If you have even a skin deep awareness of the structure of Australia’s superannuation industry, you’ll be aware that much of the underlying infrastructure used by many of the nation’s major funds — AustralianSuper, CBus, HESTA and more — is provided by a centralised group, Superpartners. One of the group’s main projects in recent years has been to dramatically update and modernise its IT platform — its version of a core banking platform overhaul. Unfortunately, as was revealed in November, the $250 million project has not precisely been going well, and the Financial Review last week reported that Superpartners is actually close to turfing it altogether and going back to the drawing board.

    • Qld’s Grant joins analyst firm IBRS peter-grant

      This week it emerged that Peter Grant, the two-time former Queensland Whole of Government CIO (pictured), has joined well-regarded analyst firm Intelligent Business Research Services (IBRS). We’ve long had a high regard for IBRS, and so it’s fantastic to see such an experienced executive join its ranks.

    • Westpac dumps desk phones for Samsung Android mobiles samsung-galaxy-ace-3

      The era of troublesome desk phones tied to physical locations is gradually coming to an end in many workplaces, with mobile phones becoming increasingly popular as organisations’ main method of voice telecommunications. But some groups are more advanced than others when it comes to adoption of the trend. One of those is Westpac.

    • Ministers’ cloud approval lasted just a year reverse

      Remember how twelve months ago, the Federal Government released a new cloud computing security and privacy directive which required departments and agencies to explicitly acquire the approval of the Attorney-General and the relevant portfolio minister before government data containing private information could be stored in offshore facilities? Remember how the policy was strongly criticised by Microsoft, Government CIOs and Delimiter? Well, it looks like the policy is about to be reversed.

    • WA Govt can’t fund school IT upgrades oops key

      In news from The Department of Disturbing Facts, iTNews revealed late last week that Western Australia’s Department of Education has run out of money halfway through the deployment of new fundamental IT infrastructure to the state’s schools.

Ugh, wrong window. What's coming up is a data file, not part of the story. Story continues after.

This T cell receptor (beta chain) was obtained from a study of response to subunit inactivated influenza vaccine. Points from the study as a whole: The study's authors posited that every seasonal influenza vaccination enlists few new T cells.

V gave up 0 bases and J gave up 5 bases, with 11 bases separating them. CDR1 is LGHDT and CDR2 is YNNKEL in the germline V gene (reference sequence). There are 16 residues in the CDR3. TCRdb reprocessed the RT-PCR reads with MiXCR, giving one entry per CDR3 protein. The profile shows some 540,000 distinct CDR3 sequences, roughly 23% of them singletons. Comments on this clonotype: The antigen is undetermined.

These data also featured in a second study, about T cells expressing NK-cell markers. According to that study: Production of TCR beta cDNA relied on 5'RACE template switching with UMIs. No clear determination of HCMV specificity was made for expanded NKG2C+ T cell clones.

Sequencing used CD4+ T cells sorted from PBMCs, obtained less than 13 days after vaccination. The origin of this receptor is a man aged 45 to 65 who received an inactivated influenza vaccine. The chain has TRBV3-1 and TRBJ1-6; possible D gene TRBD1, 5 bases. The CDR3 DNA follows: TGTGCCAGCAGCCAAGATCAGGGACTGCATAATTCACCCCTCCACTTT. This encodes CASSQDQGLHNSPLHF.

• Turnbull outlines Govt ICT vision turnbull-5

      Communications Minister Malcolm Turnbull has published an extensive article arguing that the Federal Government needed to do a better job of connecting with Australians via digital channels and that public sector IT projects needn’t cost the huge amounts that some have in the past.

    • NZ Govt pushes hard into cloud zealand

      New Zealand’s national Government announced a whole of government contract this morning for what it terms ‘Office Productivity as a Service’ services. This includes email and calendaring services, as well as file-sharing, mobility, instant messaging and collaboration services. The contract complements two existing contracts — Desktop as a Service and Enterprise Content Management as a Service.

    • CommBank reveals Harte’s replacement whiteing

      The Commonwealth Bank of Australia has promoted an internal executive who joined the bank in September after a lengthy career at petroleum giant VP and IT services group Accenture to replace its outgoing chief information officer Michael Harte, who announced in early May that he would leave the bank.

    • Jeff Smith quits Suncorp for IBM jeffsmith4

      Second-tier Australian bank and financial services group Suncorp today announced that its long-serving top technology executive Jeff Smith would leave to take up a senior role with IBM in the United States, in an announcement which marks the end of an era for the nation’s banking IT sector.

    • Small business missing the mobile, social, cloud revolution iphone-stock

      Most companies that live and breathe the online revolution are not tech startups, but smart smaller firms that use online tools to run their core business better: to cut costs, reach customers and suppliers, innovate and get more control. Many others, however, are falling behind, according to a new Grattan Institute discussion paper.

  • Blog, Enterprise IT - Jul 5, 2014 13:53 - 0 Comments

    Super funds close to dumping $250m IT revamp

    More In Enterprise IT


    Blog, Telecommunications - Jul 5, 2014 12:12 - 0 Comments

    What should the ACCC’s role be in guiding infrastructure spending?

    More In Telecommunications


    Analysis, Industry, Internet - Jun 23, 2014 10:33 - 0 Comments

    ‘Google Schmoogle’ – how Yellow Pages got it so wrong

    More In Industry


    Blog, Digital Rights - Jun 30, 2014 22:24 - 0 Comments

    Will Netflix launch in Australia, or not?

    More In Digital Rights